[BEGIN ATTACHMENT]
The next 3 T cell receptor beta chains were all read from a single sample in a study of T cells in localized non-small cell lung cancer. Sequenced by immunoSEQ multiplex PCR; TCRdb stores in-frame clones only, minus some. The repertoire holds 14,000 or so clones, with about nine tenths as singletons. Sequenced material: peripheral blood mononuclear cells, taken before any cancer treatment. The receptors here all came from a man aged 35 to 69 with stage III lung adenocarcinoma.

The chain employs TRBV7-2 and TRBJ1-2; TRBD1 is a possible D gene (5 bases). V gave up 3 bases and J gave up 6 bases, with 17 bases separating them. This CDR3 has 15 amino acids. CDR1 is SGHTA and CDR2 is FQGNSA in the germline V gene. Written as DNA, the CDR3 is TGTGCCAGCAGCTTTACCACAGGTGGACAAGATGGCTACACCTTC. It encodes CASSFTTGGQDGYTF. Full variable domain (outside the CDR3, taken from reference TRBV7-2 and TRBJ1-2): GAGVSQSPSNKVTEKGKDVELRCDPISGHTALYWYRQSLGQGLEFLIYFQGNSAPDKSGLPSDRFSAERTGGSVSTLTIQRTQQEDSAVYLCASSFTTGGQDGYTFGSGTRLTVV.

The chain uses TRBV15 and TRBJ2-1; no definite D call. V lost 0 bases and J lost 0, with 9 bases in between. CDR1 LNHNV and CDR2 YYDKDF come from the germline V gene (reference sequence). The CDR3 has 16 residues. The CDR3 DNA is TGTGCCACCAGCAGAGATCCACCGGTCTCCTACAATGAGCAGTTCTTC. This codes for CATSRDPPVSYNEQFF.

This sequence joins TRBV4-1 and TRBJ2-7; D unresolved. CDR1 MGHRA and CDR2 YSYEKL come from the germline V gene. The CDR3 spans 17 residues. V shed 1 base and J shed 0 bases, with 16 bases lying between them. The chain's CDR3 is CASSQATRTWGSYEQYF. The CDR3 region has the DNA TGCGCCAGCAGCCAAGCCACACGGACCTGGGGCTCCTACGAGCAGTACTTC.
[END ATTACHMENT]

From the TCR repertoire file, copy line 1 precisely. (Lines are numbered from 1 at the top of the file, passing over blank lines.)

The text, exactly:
The next 3 T cell receptor beta chains were all read from a single sample in a study of T cells in localized non-small cell lung cancer. Sequenced by immunoSEQ multiplex PCR; TCRdb stores in-frame clones only, minus some. The repertoire holds 14,000 or so clones, with about nine tenths as singletons. Sequenced material: peripheral blood mononuclear cells, taken before any cancer treatment. The receptors here all came from a man aged 35 to 69 with stage III lung adenocarcinoma.